I would absolutely trade for Holiday right now if I could get him at the value level that he has established on the season, because all indications are that he has more production capacity, and he has shown an ability since moving to the shooting guard slot to play tremendously well off of a dominant big. Now that Cousins’ shots are available, Holiday looks like a heavy-volume scorer himself moving forward.
Rondo (available in 50.3 percent of leagues) is always the enigma, because he just hasn’t gotten consistent opportunity on the court. However, he has shown this season that he can produce when called upon, and with Cousins out, the Pelicans likely will need Rondo’s volume and ability to run the team to take pressure off of Holiday, so that he can be the second primary scorer and also help Davis on the glass. Rondo also is a veteran with a championship pedigree and gives the Pelicans a third strong veteran to help them keep the ship moving in the right direction as they try for the postseason.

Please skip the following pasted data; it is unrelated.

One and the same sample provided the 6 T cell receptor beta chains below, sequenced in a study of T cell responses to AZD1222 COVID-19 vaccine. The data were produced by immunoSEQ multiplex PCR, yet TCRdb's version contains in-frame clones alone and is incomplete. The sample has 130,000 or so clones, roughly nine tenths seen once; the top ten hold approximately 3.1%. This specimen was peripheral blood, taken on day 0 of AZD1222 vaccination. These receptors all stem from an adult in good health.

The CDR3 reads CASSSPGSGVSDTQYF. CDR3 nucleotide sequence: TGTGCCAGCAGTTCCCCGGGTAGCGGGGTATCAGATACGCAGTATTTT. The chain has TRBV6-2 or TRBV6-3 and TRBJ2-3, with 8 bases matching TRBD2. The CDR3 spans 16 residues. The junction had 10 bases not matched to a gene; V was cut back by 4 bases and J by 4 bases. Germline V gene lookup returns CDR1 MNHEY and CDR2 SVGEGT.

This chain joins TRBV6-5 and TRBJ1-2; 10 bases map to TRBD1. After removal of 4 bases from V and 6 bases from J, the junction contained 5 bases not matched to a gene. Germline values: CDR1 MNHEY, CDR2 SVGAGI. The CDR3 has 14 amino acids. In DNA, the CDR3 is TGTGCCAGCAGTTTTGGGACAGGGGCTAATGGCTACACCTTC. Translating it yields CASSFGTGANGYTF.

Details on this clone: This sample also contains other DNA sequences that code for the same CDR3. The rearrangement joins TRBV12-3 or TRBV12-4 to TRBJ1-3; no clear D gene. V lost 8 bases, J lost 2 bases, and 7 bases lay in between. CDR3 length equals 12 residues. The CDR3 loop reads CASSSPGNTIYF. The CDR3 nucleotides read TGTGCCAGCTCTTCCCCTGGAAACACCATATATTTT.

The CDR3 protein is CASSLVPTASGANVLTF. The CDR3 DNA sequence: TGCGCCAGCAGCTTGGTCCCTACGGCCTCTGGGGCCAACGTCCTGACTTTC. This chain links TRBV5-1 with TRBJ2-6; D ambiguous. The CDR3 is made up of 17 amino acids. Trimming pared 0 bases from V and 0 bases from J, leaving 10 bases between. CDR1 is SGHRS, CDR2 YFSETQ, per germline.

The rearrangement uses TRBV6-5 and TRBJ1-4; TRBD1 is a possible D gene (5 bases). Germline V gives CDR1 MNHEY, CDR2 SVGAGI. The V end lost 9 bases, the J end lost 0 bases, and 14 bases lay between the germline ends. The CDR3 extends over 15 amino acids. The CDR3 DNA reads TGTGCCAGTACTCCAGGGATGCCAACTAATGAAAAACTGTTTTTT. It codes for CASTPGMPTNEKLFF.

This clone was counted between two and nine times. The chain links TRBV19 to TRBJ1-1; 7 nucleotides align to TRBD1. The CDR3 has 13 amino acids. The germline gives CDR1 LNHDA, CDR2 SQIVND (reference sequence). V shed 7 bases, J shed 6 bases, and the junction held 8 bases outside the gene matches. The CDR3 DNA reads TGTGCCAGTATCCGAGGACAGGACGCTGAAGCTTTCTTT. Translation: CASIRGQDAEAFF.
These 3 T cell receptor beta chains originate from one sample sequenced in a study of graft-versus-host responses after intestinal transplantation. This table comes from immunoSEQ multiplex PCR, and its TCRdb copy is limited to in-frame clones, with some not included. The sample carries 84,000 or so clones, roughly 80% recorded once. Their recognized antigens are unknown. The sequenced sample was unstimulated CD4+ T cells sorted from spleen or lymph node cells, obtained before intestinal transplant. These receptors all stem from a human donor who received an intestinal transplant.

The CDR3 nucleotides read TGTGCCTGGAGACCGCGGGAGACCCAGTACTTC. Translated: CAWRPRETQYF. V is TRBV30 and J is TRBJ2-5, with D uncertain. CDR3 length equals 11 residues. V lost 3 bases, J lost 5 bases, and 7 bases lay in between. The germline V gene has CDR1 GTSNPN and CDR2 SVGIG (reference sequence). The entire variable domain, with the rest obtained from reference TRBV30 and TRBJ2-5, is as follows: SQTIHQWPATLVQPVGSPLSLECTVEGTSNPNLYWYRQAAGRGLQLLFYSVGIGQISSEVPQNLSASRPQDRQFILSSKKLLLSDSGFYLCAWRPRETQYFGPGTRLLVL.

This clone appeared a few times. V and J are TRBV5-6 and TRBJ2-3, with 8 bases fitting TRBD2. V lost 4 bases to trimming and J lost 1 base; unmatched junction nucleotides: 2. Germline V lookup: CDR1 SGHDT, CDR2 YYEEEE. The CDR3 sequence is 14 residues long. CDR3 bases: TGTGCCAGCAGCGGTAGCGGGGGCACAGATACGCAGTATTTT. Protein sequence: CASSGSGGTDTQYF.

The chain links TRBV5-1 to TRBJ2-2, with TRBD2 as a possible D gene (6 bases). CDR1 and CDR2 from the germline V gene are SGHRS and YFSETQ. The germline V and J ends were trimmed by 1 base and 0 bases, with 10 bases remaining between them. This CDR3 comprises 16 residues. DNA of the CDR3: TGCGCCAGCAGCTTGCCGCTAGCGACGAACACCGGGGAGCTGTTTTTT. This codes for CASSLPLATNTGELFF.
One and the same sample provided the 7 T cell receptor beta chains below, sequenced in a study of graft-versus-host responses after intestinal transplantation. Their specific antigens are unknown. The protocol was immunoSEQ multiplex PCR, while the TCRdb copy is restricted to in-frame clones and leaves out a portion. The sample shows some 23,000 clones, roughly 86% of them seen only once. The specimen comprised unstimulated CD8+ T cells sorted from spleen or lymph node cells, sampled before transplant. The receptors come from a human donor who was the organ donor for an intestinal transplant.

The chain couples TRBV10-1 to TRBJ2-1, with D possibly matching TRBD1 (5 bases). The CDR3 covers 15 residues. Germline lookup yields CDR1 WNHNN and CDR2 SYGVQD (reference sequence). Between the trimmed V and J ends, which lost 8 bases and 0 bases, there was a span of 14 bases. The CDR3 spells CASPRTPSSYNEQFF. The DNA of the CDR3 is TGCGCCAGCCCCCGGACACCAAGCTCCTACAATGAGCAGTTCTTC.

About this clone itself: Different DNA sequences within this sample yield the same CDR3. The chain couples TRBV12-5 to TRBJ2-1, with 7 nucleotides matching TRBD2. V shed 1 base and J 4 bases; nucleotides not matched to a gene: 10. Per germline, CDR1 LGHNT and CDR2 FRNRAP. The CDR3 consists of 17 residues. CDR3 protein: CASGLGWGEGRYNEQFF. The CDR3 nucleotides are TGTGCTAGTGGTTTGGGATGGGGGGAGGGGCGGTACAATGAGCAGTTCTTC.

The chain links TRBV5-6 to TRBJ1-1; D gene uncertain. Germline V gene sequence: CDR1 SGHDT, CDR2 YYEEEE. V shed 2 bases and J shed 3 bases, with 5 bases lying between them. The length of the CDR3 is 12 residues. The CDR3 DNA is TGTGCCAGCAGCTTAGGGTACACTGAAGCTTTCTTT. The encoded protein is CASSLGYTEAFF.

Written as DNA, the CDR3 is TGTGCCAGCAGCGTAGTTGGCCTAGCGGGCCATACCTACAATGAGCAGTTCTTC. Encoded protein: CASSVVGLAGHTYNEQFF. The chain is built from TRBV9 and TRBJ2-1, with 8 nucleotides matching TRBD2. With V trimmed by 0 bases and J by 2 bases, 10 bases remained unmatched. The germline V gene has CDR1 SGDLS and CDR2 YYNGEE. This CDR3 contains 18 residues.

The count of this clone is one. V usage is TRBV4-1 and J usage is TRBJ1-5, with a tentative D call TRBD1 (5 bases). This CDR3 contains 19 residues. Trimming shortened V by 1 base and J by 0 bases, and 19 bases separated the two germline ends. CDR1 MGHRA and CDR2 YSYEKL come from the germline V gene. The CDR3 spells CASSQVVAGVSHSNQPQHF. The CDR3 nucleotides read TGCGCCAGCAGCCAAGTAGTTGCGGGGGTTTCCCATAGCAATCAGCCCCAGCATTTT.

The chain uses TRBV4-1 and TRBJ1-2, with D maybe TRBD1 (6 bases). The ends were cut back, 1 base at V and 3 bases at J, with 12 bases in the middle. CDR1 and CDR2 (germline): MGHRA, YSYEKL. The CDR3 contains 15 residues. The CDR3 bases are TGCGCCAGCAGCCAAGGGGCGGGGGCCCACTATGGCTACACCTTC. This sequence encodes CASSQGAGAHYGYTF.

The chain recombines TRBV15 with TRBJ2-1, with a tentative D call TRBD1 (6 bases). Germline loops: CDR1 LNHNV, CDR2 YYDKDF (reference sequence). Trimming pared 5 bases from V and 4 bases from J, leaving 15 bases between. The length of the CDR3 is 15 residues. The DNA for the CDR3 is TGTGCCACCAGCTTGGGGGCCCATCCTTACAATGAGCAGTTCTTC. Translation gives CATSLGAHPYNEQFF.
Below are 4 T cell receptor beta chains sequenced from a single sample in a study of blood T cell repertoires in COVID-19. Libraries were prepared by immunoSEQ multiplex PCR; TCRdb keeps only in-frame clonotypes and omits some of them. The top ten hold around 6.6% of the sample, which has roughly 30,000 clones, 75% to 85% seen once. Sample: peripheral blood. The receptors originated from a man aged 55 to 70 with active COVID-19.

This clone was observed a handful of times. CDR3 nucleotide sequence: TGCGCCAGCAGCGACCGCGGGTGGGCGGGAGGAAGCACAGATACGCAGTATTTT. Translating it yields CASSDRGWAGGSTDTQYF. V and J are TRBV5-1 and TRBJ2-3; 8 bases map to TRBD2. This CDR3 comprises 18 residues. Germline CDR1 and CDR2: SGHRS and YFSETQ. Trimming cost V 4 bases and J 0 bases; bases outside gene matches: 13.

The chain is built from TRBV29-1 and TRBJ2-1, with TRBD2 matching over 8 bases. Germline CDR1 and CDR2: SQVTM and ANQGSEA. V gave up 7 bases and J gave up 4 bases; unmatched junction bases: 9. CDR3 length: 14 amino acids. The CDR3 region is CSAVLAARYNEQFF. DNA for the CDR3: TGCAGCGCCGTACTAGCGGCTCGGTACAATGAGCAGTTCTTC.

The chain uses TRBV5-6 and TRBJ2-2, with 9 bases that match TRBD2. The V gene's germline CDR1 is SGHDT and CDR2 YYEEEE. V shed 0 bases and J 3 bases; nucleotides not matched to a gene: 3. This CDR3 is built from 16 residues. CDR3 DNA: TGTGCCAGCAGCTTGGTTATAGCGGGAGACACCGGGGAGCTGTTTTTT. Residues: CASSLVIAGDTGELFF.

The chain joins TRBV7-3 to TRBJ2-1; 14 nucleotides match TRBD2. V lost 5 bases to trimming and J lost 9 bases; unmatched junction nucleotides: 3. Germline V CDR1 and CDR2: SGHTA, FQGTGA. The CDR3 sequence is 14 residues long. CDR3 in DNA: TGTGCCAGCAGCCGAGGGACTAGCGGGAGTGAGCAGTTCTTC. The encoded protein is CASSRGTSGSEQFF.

Finally, Moore (available in 85.6 percent of leagues) has shown that he can score 20 points consistently and knock down the deep ball at a solid clip when given the shots. With Rondo and Cunningham getting more minutes for their non-scoring contributions, it opens things up for Moore (and to a lesser extent Miller) to fill in as the third shooter/scorer on the court with the main unit.
All told, Cousins’ absence is a shame for him and the Pelicans as a team. However, it serves as an opportunity that likely improves the fantasy stock of each of the main rotation players on the team — especially the starters — moving forward. Barring the Pelicans making a big trade, which their strapped salary cap status makes unlikely, I now have all four of their other regular starters solidly in the “trade for/acquire” column on my player-values ledger.